there are restrictions when viewing websites in my office, using online proxy wouldn't work since even the word 'proxy' is blocked which resorted me to make my own proxy server.
i used CC proxy, and while testing it at home, it appears to be working fine..
using my work-pc at office . i went to firefox and changed the proxy settings, which oddly gives me a blank screen when i browse sites. so i went to wireshark to see if my work-PC really sends REQ to my home-pc (proxy server) which turns out. it does.. not sure why firefox wont load the pages.
Re: setting up private proxy
6 years 11 months ago #37309
You will not win this war against a good systems and network admin without paying for your own internet.The problem you are facing is your searches can get stopped multiple points along the way and moreover you'll likely get fired in the process if you do get though because your admin is likely looking at a snmp trap packet capture output screen.
Problems you likely face:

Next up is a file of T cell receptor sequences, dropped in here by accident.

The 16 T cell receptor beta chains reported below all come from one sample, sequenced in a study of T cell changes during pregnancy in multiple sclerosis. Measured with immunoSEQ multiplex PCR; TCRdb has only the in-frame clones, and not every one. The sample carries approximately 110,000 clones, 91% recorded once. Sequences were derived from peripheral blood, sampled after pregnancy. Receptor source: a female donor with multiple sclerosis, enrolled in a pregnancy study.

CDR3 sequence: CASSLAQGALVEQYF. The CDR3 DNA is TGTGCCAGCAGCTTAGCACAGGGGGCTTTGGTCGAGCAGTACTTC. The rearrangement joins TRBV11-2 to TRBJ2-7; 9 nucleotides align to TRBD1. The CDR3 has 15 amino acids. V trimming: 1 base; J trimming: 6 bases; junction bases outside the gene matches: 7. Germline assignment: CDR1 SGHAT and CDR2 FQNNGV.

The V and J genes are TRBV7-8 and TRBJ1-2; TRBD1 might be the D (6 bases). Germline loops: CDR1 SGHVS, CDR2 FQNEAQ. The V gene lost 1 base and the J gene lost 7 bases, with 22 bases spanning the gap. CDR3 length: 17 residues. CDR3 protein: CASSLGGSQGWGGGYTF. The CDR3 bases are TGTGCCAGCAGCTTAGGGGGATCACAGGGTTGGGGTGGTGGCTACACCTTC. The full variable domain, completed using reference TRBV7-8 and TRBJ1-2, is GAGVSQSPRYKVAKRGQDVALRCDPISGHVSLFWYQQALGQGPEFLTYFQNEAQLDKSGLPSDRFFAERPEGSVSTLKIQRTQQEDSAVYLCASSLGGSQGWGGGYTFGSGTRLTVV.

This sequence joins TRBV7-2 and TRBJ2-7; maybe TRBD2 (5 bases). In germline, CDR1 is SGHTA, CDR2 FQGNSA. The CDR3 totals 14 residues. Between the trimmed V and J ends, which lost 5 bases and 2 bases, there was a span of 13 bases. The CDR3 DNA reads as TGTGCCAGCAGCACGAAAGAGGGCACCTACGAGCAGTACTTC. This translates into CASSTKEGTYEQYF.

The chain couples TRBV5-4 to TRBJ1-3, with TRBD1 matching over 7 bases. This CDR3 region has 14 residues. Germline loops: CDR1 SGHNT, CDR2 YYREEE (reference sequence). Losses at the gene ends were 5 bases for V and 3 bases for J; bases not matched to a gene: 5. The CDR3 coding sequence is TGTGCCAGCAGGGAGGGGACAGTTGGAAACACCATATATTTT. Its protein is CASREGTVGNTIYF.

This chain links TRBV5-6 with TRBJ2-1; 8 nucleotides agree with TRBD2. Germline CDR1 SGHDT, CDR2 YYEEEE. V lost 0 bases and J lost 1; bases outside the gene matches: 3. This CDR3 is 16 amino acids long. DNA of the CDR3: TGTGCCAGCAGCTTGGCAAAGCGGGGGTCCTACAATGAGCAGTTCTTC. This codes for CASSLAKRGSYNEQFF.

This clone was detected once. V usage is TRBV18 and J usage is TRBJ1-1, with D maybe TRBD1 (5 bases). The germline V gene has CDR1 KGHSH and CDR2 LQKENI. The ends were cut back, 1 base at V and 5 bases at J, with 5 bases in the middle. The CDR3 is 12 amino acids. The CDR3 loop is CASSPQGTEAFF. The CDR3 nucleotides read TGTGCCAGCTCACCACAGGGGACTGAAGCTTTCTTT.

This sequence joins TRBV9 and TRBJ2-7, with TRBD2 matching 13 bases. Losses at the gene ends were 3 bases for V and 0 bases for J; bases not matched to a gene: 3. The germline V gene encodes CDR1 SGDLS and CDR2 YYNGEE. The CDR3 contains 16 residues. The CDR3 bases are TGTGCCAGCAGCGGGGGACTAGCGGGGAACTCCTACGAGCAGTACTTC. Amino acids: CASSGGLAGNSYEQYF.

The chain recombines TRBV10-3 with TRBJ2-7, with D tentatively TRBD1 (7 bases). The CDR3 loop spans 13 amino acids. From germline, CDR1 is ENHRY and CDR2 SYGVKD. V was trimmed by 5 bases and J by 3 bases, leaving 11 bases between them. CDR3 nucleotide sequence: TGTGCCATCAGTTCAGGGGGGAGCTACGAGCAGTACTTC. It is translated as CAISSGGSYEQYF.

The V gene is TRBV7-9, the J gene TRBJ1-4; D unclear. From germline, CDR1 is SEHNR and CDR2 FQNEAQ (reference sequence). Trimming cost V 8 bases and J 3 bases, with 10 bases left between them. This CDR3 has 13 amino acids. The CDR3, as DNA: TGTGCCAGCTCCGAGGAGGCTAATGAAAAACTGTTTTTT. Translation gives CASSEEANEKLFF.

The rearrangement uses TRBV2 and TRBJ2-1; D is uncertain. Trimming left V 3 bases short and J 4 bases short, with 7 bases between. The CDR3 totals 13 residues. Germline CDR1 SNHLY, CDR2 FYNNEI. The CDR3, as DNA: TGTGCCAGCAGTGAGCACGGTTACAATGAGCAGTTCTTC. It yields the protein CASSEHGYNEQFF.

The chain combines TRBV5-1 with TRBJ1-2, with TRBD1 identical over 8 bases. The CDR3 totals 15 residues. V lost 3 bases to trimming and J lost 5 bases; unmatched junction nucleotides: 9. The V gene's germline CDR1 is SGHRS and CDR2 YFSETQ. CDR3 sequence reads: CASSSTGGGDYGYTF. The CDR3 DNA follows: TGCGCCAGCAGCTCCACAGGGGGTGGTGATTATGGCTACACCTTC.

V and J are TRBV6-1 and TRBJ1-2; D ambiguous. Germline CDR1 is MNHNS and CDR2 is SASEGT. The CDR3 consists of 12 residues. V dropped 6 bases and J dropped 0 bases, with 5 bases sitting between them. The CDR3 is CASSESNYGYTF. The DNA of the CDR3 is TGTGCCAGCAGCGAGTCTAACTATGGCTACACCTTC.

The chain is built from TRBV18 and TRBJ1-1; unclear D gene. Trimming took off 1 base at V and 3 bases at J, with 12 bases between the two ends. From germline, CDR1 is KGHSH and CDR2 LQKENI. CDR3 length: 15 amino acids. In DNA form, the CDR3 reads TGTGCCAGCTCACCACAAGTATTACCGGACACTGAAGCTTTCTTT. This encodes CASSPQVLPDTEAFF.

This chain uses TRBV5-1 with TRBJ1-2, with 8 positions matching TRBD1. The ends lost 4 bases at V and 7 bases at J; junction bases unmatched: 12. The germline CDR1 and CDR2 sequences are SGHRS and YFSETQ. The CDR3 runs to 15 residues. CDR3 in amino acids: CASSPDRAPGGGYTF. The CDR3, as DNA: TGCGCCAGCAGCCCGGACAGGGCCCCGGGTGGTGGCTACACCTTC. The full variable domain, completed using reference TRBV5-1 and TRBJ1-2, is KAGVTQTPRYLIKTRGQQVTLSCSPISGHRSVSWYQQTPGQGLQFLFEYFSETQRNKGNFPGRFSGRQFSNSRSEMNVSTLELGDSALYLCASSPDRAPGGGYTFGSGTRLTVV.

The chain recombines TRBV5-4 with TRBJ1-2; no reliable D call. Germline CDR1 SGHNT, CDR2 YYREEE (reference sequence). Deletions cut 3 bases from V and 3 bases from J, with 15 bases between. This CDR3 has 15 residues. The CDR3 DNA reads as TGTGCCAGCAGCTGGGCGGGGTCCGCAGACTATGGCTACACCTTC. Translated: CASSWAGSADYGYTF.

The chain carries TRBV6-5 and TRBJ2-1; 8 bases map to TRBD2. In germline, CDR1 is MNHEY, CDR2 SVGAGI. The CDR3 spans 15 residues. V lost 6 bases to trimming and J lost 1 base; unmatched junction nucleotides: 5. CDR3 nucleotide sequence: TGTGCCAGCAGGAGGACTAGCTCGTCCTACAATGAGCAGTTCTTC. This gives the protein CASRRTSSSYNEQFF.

Sites blocked by host file. (Chances are it's locked.)
DNS site redirect. (Chances are you are locked out of editing)
Browser Proxy redirect. (Can be locked but is browser specific)
Access control lists. (Cannot be changed blocks ip/ports not keywords)
SNMP Trap. (Someone is likely recording your wasted time at work so they don't have a cause to fire you when it fits their needs)
Okay so lets look at this logically. Chances are your getting redirected before it even gets to the internet by your host file, dns settings and browser settings. You can likely get around the browser but adding another browser (if you are not locked out of installing new programs) and you may even be able to change the dns and host settings if not configured properly. Unfortunately for you, you will likely get blocked by the firewall or router containing the ACL and more over you'll get fired when the SNMP records you trying to access it on work time.
A bit off the main subject but when I was doing network monitoring at my last job we didn't necessarily use messing around on the network as cause for firing someone however management would frequently have record of broken policy added to personnel records so that when they wanted to fire someone for something that they couldn't legally put as cause... they would return to the stored records.
Essentially they would work the situation like this:
Person <a> needs to be fired for <b> but <c> laws prohibit firing for that reason so <d> will be the reason we fire them.